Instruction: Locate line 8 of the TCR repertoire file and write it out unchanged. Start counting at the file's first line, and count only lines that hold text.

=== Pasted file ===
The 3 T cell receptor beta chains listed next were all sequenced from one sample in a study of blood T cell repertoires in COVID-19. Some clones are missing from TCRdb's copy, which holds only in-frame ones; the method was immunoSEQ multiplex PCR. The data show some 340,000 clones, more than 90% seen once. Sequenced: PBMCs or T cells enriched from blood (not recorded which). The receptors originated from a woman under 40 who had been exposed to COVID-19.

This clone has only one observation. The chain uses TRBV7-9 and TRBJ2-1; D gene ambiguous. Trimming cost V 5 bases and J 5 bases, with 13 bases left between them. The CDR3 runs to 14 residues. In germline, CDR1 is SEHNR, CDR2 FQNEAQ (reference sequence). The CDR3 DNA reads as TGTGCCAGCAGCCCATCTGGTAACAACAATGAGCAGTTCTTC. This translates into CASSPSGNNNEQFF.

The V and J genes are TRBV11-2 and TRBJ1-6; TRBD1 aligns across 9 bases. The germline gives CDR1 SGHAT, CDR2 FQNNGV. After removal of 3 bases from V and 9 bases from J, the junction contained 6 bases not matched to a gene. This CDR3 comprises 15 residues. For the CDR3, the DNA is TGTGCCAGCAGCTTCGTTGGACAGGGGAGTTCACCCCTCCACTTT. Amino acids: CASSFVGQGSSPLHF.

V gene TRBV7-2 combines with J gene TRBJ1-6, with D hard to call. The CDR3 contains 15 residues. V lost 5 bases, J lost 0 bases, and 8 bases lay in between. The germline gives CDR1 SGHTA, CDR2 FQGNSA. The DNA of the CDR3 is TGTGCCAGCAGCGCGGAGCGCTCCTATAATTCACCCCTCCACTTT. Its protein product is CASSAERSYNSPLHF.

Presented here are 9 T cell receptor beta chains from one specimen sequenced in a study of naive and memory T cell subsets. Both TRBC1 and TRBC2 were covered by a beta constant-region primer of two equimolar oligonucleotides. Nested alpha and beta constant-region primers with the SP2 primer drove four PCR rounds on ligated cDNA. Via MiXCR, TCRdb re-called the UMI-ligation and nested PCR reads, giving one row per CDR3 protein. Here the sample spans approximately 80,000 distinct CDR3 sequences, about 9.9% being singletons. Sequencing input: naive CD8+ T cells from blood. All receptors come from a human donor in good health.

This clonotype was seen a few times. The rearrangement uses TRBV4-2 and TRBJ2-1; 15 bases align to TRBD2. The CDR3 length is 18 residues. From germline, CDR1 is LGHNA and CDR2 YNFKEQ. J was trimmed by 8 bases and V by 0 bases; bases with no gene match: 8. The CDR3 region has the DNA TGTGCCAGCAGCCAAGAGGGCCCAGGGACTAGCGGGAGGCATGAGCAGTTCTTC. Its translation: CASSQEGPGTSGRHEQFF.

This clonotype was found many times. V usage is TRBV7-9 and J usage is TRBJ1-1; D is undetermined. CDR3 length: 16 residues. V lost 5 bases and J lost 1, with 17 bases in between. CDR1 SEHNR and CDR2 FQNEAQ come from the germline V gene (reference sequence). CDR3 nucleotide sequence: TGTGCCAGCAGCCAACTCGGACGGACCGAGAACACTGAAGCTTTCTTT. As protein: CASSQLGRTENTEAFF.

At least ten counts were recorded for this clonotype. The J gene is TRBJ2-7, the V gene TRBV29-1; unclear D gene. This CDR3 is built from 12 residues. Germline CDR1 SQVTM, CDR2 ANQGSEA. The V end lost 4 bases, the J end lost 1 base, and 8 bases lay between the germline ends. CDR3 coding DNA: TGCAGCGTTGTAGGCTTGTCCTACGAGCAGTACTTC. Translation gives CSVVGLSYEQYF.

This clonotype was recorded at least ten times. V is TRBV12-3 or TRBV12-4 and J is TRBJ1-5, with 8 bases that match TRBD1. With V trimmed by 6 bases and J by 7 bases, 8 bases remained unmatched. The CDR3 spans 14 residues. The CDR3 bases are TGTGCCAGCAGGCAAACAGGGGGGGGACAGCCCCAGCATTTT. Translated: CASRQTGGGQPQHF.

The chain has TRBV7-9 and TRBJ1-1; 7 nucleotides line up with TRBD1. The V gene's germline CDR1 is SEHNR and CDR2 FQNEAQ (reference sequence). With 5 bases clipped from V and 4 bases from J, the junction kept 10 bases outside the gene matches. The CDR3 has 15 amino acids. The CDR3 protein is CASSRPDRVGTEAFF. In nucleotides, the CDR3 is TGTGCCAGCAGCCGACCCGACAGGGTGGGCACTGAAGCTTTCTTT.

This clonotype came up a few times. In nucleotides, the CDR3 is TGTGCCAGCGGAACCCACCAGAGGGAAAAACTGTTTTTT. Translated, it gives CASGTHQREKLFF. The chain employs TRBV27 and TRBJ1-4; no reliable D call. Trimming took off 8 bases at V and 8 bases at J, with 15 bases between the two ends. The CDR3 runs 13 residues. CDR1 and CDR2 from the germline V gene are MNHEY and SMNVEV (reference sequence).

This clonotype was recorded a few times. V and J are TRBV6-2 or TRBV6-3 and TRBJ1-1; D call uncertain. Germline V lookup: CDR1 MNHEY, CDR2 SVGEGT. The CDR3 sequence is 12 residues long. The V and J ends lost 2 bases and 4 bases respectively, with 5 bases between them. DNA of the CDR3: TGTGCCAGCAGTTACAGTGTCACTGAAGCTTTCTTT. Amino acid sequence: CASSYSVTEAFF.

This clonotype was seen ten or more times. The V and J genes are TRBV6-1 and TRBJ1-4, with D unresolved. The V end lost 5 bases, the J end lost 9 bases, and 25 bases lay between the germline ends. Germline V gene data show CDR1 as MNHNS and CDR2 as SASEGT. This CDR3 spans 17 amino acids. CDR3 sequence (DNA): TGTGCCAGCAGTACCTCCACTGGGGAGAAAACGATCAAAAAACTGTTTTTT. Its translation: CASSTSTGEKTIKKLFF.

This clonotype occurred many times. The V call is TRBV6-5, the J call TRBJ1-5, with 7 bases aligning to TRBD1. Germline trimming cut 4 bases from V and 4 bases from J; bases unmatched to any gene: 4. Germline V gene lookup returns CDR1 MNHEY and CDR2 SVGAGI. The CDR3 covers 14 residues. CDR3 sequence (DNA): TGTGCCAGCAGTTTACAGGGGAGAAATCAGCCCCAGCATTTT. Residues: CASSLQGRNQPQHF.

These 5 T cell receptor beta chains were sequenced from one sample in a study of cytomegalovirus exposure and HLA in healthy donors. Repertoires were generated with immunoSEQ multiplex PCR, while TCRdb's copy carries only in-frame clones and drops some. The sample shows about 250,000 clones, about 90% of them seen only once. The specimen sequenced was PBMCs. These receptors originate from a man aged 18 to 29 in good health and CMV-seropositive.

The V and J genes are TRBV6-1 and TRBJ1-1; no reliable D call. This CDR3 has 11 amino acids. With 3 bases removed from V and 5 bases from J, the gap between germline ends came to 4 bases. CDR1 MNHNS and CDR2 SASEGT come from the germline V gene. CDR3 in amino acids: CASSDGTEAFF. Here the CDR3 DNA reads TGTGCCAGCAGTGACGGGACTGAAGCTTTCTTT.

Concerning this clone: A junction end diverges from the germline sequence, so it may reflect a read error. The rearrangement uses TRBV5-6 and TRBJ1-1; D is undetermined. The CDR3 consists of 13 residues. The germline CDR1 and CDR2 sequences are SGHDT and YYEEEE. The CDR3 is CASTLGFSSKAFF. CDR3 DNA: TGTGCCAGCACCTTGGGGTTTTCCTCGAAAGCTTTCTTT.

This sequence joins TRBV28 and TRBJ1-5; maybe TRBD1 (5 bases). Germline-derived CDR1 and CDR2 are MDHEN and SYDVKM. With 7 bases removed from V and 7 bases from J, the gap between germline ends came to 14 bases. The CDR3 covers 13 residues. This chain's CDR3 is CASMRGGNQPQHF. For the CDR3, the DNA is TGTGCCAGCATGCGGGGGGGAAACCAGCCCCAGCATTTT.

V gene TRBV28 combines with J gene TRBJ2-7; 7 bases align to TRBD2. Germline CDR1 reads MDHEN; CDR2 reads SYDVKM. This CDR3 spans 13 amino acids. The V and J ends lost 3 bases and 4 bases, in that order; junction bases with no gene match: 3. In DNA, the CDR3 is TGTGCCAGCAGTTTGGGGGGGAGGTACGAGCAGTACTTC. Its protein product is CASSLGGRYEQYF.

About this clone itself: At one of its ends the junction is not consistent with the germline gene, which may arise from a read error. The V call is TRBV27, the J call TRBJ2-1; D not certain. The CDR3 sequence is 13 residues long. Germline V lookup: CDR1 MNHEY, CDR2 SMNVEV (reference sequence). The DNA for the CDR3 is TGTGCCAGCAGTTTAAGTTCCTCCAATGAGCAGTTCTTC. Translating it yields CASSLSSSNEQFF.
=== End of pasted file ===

At least ten counts were recorded for this clonotype. The J gene is TRBJ2-7, the V gene TRBV29-1; unclear D gene. This CDR3 is built from 12 residues. Germline CDR1 SQVTM, CDR2 ANQGSEA. The V end lost 4 bases, the J end lost 1 base, and 8 bases lay between the germline ends. CDR3 coding DNA: TGCAGCGTTGTAGGCTTGTCCTACGAGCAGTACTTC. Translation gives CSVVGLSYEQYF.